Tuesday, September 18, 2012

SEINFELD - Season 7, Episode 6 - The Soup Nazi



“The Soup Nazi”

First Script Read: Tuesday, September 27, 1995
Filmed: Tuesday, October 3, 1995
Aired: November 2, 1995
Nielsen rating: 22.0
Audience share: 33
Directed: Andy Ackerman
Writer: Spike Feresten


Is this the greatest Seinfeld episode of all time? It's not my personal favorite, to be sure, but it is probably, by my own reckoning, the most talked about episode. It brought the phrase "He's a real _____ Nazi!" into broader circulation (again, by my own sense). And it features one of the best catchphrases of the show in "No soup for you!" What about the episode itself?

It's got one of the most memorable one-off characters in the history of the show. It also makes good use of the bench characters, with appearances by Bania (who Jerry won't let cut the line for fear of the Soup Nazi's wrath) and Newman (who runs home to get a big pot to get the last of the Soup Nazi's soup when he hears the soup place is closing).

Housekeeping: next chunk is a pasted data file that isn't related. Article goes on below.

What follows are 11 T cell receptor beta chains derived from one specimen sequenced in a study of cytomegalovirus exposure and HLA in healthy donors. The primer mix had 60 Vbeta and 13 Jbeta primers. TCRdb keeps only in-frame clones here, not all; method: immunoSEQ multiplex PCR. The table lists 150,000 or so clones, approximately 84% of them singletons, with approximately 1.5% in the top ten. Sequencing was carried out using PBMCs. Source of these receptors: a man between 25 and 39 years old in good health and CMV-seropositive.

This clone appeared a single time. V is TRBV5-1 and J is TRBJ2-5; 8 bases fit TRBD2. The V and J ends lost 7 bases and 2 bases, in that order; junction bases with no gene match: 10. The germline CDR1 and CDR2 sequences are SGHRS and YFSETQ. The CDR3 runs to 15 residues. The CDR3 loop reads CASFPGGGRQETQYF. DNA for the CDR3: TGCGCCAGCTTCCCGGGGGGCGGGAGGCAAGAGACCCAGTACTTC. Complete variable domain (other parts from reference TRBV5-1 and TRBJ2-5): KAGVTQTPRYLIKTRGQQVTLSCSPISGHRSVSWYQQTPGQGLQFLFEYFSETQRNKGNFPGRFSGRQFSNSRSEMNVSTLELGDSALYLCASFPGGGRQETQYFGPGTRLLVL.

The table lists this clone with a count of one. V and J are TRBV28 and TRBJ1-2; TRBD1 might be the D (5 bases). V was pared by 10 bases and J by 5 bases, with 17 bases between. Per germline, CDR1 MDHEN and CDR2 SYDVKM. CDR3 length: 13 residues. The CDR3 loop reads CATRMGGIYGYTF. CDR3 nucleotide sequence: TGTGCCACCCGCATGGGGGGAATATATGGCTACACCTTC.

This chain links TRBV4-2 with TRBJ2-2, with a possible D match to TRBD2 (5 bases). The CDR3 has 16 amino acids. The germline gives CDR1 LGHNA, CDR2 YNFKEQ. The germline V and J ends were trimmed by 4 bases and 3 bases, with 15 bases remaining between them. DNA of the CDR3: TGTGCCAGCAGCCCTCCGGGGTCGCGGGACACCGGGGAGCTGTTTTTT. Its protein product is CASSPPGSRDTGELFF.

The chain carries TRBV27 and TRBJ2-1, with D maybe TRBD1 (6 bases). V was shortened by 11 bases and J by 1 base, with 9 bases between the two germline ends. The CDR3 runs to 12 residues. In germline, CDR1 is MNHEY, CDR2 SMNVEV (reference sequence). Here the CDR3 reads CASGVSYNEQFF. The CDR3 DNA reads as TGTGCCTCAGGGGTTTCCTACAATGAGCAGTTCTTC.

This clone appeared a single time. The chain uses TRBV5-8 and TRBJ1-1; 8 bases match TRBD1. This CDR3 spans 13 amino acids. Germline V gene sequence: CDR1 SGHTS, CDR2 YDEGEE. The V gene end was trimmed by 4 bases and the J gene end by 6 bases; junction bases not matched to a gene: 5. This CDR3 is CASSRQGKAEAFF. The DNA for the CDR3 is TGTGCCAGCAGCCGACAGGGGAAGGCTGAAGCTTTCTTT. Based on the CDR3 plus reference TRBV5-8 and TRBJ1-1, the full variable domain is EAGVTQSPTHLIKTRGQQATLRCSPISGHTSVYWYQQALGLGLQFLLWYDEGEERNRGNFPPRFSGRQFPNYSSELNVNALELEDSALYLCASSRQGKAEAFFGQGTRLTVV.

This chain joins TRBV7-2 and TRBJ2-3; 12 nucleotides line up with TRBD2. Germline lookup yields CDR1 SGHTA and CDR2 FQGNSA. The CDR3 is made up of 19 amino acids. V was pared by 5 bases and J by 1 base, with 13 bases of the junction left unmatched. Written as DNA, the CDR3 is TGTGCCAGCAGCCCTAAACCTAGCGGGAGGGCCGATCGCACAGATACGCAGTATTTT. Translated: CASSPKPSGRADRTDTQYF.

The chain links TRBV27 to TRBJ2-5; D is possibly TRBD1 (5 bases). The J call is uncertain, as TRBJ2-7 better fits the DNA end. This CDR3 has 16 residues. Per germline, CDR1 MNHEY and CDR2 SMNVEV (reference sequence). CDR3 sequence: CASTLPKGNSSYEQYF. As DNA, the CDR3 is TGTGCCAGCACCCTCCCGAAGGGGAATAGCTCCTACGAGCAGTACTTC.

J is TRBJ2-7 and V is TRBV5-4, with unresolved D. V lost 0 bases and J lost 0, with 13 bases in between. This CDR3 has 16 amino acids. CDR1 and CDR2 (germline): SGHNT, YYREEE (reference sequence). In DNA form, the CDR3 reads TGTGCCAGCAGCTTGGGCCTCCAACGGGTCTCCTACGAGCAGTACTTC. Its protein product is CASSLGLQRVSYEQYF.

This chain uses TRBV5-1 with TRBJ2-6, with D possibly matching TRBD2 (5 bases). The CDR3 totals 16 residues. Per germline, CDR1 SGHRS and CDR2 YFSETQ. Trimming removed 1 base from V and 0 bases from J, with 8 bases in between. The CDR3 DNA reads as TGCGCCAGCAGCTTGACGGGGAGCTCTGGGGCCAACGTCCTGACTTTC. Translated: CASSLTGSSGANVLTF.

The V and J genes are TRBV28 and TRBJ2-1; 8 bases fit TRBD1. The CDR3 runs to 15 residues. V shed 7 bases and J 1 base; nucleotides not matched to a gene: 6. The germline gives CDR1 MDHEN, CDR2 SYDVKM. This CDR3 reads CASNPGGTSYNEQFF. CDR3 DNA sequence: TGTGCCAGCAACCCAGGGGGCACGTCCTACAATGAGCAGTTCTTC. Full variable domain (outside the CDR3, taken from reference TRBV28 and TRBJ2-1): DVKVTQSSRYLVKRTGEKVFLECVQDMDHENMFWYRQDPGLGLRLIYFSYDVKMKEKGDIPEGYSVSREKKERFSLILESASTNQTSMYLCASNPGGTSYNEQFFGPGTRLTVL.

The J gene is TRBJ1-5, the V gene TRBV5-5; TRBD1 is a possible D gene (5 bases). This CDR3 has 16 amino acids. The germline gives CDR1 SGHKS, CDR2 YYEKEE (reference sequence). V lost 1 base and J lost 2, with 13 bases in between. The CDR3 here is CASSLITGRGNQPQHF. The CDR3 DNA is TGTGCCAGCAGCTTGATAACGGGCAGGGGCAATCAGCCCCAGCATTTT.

It's got interweaving storylines. Elaine's new armoire is stolen by gay street toughs in another memorable scene. Via Kramer, she gets a new one from the Soup Nazi, wherein she finds the Soup Nazi's soup recipes, which she eventually uses to drive the Soup Nazi out of town. And Jerry disgusts Elaine and George by talking in a cutesy baby-talk with his new girlfriend, Sheila, an action that eventually gets the couple in trouble at the Soup Nazi's.

It's got big scenes with huge laughs. The scene when Kramer is accosted by the gay street toughs for Elaine's armoire. The scene when George and Jerry try to one-up each other with public displays of affection at Monk's. Every scene with the Soup Nazi yelling at someone.

It builds off of and on to the existing characterizations. Selfish Jerry chooses soup over Sheila, figuring it will be easier to patch things up with her than the Soup Nazi (it is). George's miserable engagement continues as his affection for Susan, designed to bother Jerry, just leads Susan to expect further public affection and cutesy dialogue.

It does NOT really say anything brilliant about society. There is not much social commentary at all. It doesn't explore human relations or human behavior in any depth as other Seinfeld classics do. Nor does it break any new ground in the way television sitcoms tell stories. It's just a funny tale about a unique character, an individual only to be found in New York. Ultimately, it's that character that makes the episode. Surely he is the greatest one-off character in sitcom history, which is a good enough case for this being one of the greatest television episodes of all time, though perhaps not THE greatest.

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